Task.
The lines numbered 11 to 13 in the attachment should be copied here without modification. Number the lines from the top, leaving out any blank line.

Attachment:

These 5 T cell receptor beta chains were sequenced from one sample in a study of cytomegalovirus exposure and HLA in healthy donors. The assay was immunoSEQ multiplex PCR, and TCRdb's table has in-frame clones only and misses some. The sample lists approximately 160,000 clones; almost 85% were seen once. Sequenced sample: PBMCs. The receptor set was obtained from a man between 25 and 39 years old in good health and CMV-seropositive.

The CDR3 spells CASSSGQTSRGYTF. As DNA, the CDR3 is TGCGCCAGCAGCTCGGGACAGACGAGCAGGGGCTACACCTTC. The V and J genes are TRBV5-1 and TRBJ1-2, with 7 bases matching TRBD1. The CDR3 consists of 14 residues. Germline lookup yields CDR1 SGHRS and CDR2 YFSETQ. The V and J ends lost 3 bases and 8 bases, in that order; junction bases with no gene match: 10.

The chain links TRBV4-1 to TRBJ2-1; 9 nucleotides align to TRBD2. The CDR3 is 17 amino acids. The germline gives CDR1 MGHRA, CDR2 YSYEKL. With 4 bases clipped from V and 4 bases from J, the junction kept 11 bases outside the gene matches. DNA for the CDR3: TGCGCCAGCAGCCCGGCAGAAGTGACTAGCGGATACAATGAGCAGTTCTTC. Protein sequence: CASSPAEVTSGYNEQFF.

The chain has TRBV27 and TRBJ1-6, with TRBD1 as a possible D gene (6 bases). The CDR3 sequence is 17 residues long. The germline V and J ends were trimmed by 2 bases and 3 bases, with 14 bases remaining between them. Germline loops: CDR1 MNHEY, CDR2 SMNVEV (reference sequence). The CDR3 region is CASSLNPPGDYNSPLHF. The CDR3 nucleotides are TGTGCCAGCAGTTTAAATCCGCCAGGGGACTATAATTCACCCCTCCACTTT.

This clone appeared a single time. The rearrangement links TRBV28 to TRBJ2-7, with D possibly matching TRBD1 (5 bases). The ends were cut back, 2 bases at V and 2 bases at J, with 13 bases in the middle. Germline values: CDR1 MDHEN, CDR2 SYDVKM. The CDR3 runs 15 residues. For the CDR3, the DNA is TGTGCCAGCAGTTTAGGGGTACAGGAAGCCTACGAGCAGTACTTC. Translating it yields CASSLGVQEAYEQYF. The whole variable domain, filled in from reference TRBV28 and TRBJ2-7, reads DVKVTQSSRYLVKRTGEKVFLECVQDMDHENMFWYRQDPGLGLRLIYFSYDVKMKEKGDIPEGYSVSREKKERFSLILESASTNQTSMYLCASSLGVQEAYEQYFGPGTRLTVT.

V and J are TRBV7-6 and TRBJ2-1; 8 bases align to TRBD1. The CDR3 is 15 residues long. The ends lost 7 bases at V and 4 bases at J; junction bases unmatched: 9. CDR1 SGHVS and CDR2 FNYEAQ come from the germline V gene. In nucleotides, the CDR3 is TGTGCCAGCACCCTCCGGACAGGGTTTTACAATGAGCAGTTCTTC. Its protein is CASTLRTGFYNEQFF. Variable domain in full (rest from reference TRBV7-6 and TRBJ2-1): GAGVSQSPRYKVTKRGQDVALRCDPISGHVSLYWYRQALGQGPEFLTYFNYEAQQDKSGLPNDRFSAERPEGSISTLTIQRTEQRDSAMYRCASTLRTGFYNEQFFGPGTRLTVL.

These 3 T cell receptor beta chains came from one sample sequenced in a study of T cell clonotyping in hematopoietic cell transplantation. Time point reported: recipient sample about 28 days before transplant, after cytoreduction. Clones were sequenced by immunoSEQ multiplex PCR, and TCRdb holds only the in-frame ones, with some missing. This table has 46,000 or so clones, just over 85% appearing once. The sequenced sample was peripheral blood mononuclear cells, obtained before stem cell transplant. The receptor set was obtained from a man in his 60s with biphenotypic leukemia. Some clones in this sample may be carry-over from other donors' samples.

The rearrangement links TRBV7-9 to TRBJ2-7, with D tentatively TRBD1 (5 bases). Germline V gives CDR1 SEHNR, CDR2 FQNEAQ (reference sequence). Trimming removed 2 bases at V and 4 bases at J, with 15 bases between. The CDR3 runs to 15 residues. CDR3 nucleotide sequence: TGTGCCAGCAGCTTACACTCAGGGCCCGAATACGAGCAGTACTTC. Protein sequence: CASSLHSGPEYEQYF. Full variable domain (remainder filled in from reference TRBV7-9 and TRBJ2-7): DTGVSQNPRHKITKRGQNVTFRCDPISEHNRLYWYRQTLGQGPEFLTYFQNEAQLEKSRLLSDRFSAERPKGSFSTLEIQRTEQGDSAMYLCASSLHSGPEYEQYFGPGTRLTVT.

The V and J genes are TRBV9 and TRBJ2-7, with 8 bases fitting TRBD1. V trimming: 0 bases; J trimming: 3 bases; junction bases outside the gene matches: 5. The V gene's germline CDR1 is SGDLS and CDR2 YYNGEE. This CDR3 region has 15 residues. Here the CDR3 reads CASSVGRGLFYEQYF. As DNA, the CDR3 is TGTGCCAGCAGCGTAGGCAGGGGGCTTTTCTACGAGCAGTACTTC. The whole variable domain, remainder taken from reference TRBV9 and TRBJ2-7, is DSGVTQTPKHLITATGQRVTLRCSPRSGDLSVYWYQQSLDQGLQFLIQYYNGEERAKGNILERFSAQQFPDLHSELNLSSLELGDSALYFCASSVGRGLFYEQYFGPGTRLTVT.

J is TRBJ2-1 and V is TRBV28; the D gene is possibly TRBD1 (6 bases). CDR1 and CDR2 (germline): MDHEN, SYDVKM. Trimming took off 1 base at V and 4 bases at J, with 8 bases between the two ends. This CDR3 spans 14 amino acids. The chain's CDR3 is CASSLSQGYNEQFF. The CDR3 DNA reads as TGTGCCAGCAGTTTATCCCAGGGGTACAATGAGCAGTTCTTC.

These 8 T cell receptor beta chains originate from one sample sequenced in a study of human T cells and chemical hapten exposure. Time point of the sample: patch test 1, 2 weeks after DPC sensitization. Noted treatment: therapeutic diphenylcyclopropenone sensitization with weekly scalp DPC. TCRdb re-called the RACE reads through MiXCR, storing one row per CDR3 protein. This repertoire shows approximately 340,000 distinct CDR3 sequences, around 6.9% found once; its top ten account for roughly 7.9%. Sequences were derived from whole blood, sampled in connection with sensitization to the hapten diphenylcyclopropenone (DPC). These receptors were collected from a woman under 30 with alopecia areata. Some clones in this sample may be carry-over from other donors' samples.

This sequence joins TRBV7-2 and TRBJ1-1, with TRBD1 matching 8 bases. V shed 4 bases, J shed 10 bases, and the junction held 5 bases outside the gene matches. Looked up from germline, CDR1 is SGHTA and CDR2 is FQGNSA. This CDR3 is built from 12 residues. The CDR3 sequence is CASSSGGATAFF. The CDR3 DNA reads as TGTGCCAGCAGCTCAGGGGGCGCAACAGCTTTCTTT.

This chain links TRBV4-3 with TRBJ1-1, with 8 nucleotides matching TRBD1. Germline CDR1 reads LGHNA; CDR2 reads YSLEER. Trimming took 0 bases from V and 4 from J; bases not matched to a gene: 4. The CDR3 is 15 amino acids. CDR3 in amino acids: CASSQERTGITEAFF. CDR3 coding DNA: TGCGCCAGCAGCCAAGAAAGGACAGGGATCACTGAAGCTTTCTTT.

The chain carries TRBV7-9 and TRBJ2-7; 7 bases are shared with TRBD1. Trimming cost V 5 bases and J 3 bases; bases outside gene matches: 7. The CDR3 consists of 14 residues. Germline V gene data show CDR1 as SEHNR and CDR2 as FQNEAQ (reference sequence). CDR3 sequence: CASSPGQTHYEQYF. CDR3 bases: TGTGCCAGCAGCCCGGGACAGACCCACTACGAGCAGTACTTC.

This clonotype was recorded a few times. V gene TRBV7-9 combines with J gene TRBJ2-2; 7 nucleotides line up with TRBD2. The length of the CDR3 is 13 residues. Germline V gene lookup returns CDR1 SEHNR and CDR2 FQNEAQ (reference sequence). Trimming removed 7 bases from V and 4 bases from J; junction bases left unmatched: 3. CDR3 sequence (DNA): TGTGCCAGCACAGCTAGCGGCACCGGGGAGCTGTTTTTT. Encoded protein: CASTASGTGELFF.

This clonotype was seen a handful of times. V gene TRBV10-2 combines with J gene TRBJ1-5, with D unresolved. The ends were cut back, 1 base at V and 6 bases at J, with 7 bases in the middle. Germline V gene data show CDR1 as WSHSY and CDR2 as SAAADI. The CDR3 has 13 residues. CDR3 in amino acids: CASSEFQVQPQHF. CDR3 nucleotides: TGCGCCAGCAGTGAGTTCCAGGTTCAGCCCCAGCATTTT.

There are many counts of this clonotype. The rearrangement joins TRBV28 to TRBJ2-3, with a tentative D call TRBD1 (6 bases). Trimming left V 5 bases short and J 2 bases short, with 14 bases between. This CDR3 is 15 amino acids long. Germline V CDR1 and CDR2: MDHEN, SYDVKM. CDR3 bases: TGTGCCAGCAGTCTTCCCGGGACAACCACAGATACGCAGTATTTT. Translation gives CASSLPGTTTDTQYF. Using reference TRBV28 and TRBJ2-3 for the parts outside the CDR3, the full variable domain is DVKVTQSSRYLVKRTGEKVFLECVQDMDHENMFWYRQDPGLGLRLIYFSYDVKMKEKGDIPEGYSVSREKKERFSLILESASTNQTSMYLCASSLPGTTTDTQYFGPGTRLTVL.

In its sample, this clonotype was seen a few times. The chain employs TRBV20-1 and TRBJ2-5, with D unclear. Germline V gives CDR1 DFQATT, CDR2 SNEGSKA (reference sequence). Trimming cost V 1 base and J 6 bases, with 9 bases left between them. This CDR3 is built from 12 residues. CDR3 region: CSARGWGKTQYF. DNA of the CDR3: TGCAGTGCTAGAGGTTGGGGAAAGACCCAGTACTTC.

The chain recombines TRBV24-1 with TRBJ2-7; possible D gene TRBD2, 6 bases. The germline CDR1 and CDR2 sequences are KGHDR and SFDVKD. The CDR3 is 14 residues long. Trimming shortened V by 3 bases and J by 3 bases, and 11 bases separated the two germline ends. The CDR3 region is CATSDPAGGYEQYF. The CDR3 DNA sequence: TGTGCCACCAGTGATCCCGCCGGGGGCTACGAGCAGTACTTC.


These 8 T cell receptor beta chains originate from one sample sequenced in a study of human T cells and chemical hapten exposure. Time point of the sample: patch test 1, 2 weeks after DPC sensitization. Noted treatment: therapeutic diphenylcyclopropenone sensitization with weekly scalp DPC. TCRdb re-called the RACE reads through MiXCR, storing one row per CDR3 protein. This repertoire shows approximately 340,000 distinct CDR3 sequences, around 6.9% found once; its top ten account for roughly 7.9%. Sequences were derived from whole blood, sampled in connection with sensitization to the hapten diphenylcyclopropenone (DPC). These receptors were collected from a woman under 30 with alopecia areata. Some clones in this sample may be carry-over from other donors' samples.

This sequence joins TRBV7-2 and TRBJ1-1, with TRBD1 matching 8 bases. V shed 4 bases, J shed 10 bases, and the junction held 5 bases outside the gene matches. Looked up from germline, CDR1 is SGHTA and CDR2 is FQGNSA. This CDR3 is built from 12 residues. The CDR3 sequence is CASSSGGATAFF. The CDR3 DNA reads as TGTGCCAGCAGCTCAGGGGGCGCAACAGCTTTCTTT.

This chain links TRBV4-3 with TRBJ1-1, with 8 nucleotides matching TRBD1. Germline CDR1 reads LGHNA; CDR2 reads YSLEER. Trimming took 0 bases from V and 4 from J; bases not matched to a gene: 4. The CDR3 is 15 amino acids. CDR3 in amino acids: CASSQERTGITEAFF. CDR3 coding DNA: TGCGCCAGCAGCCAAGAAAGGACAGGGATCACTGAAGCTTTCTTT.